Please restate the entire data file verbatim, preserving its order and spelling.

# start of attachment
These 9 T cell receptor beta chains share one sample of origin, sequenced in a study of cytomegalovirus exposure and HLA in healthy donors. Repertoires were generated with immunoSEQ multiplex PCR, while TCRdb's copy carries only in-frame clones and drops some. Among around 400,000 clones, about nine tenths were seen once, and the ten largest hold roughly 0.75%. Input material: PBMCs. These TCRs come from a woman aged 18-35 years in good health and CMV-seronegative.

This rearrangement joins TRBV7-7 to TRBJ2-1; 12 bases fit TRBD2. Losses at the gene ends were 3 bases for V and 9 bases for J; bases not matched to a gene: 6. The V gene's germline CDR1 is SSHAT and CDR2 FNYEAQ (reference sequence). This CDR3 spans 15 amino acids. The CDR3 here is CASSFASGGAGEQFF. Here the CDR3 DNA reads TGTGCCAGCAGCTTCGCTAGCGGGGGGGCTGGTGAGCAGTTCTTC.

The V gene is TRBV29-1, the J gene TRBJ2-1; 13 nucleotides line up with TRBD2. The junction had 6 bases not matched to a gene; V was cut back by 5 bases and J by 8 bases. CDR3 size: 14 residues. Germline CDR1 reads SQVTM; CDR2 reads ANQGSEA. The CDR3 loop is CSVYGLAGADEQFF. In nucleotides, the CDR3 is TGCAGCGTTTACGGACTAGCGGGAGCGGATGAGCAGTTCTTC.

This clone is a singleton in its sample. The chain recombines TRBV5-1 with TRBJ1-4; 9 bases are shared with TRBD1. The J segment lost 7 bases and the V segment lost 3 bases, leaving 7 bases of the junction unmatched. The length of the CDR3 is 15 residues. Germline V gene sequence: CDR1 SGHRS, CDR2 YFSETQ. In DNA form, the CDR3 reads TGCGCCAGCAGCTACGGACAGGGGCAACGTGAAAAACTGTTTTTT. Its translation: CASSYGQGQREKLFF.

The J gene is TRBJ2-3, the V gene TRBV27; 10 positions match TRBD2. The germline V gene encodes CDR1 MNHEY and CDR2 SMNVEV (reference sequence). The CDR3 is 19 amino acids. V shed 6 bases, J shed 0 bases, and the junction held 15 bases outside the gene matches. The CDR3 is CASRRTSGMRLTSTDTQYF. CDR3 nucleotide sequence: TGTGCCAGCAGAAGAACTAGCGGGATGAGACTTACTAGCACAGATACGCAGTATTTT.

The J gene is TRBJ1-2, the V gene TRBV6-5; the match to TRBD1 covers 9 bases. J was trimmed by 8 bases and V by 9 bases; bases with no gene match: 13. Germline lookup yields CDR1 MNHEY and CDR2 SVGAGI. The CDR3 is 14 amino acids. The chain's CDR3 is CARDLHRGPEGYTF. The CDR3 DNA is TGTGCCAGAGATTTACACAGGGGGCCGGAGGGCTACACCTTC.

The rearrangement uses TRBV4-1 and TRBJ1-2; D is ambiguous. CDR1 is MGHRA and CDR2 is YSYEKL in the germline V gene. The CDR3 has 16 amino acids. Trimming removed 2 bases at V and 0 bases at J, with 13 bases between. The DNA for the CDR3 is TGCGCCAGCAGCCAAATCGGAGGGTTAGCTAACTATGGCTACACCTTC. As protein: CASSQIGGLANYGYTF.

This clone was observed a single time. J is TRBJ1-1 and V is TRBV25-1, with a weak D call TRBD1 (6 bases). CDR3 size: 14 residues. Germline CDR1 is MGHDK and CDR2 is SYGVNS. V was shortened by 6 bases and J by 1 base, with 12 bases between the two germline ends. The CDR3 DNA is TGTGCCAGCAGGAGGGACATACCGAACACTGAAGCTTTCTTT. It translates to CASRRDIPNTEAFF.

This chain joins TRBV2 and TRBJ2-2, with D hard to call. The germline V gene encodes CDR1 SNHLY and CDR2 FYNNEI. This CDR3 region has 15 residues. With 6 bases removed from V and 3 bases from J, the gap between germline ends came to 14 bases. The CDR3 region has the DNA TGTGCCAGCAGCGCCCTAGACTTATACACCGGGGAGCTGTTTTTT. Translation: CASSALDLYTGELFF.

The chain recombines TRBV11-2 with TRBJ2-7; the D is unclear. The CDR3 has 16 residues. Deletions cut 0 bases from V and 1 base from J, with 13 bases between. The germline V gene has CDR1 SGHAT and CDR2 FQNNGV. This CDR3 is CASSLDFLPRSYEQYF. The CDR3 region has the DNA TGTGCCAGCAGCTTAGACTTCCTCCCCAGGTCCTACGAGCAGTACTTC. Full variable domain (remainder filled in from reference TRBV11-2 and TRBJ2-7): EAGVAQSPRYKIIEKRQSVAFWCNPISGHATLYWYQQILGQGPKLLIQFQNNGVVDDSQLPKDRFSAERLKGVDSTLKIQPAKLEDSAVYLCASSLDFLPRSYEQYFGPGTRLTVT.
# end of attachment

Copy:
These 9 T cell receptor beta chains share one sample of origin, sequenced in a study of cytomegalovirus exposure and HLA in healthy donors. Repertoires were generated with immunoSEQ multiplex PCR, while TCRdb's copy carries only in-frame clones and drops some. Among around 400,000 clones, about nine tenths were seen once, and the ten largest hold roughly 0.75%. Input material: PBMCs. These TCRs come from a woman aged 18-35 years in good health and CMV-seronegative.

This rearrangement joins TRBV7-7 to TRBJ2-1; 12 bases fit TRBD2. Losses at the gene ends were 3 bases for V and 9 bases for J; bases not matched to a gene: 6. The V gene's germline CDR1 is SSHAT and CDR2 FNYEAQ (reference sequence). This CDR3 spans 15 amino acids. The CDR3 here is CASSFASGGAGEQFF. Here the CDR3 DNA reads TGTGCCAGCAGCTTCGCTAGCGGGGGGGCTGGTGAGCAGTTCTTC.

The V gene is TRBV29-1, the J gene TRBJ2-1; 13 nucleotides line up with TRBD2. The junction had 6 bases not matched to a gene; V was cut back by 5 bases and J by 8 bases. CDR3 size: 14 residues. Germline CDR1 reads SQVTM; CDR2 reads ANQGSEA. The CDR3 loop is CSVYGLAGADEQFF. In nucleotides, the CDR3 is TGCAGCGTTTACGGACTAGCGGGAGCGGATGAGCAGTTCTTC.

This clone is a singleton in its sample. The chain recombines TRBV5-1 with TRBJ1-4; 9 bases are shared with TRBD1. The J segment lost 7 bases and the V segment lost 3 bases, leaving 7 bases of the junction unmatched. The length of the CDR3 is 15 residues. Germline V gene sequence: CDR1 SGHRS, CDR2 YFSETQ. In DNA form, the CDR3 reads TGCGCCAGCAGCTACGGACAGGGGCAACGTGAAAAACTGTTTTTT. Its translation: CASSYGQGQREKLFF.

The J gene is TRBJ2-3, the V gene TRBV27; 10 positions match TRBD2. The germline V gene encodes CDR1 MNHEY and CDR2 SMNVEV (reference sequence). The CDR3 is 19 amino acids. V shed 6 bases, J shed 0 bases, and the junction held 15 bases outside the gene matches. The CDR3 is CASRRTSGMRLTSTDTQYF. CDR3 nucleotide sequence: TGTGCCAGCAGAAGAACTAGCGGGATGAGACTTACTAGCACAGATACGCAGTATTTT.

The J gene is TRBJ1-2, the V gene TRBV6-5; the match to TRBD1 covers 9 bases. J was trimmed by 8 bases and V by 9 bases; bases with no gene match: 13. Germline lookup yields CDR1 MNHEY and CDR2 SVGAGI. The CDR3 is 14 amino acids. The chain's CDR3 is CARDLHRGPEGYTF. The CDR3 DNA is TGTGCCAGAGATTTACACAGGGGGCCGGAGGGCTACACCTTC.

The rearrangement uses TRBV4-1 and TRBJ1-2; D is ambiguous. CDR1 is MGHRA and CDR2 is YSYEKL in the germline V gene. The CDR3 has 16 amino acids. Trimming removed 2 bases at V and 0 bases at J, with 13 bases between. The DNA for the CDR3 is TGCGCCAGCAGCCAAATCGGAGGGTTAGCTAACTATGGCTACACCTTC. As protein: CASSQIGGLANYGYTF.

This clone was observed a single time. J is TRBJ1-1 and V is TRBV25-1, with a weak D call TRBD1 (6 bases). CDR3 size: 14 residues. Germline CDR1 is MGHDK and CDR2 is SYGVNS. V was shortened by 6 bases and J by 1 base, with 12 bases between the two germline ends. The CDR3 DNA is TGTGCCAGCAGGAGGGACATACCGAACACTGAAGCTTTCTTT. It translates to CASRRDIPNTEAFF.

This chain joins TRBV2 and TRBJ2-2, with D hard to call. The germline V gene encodes CDR1 SNHLY and CDR2 FYNNEI. This CDR3 region has 15 residues. With 6 bases removed from V and 3 bases from J, the gap between germline ends came to 14 bases. The CDR3 region has the DNA TGTGCCAGCAGCGCCCTAGACTTATACACCGGGGAGCTGTTTTTT. Translation: CASSALDLYTGELFF.

The chain recombines TRBV11-2 with TRBJ2-7; the D is unclear. The CDR3 has 16 residues. Deletions cut 0 bases from V and 1 base from J, with 13 bases between. The germline V gene has CDR1 SGHAT and CDR2 FQNNGV. This CDR3 is CASSLDFLPRSYEQYF. The CDR3 region has the DNA TGTGCCAGCAGCTTAGACTTCCTCCCCAGGTCCTACGAGCAGTACTTC. Full variable domain (remainder filled in from reference TRBV11-2 and TRBJ2-7): EAGVAQSPRYKIIEKRQSVAFWCNPISGHATLYWYQQILGQGPKLLIQFQNNGVVDDSQLPKDRFSAERLKGVDSTLKIQPAKLEDSAVYLCASSLDFLPRSYEQYFGPGTRLTVT.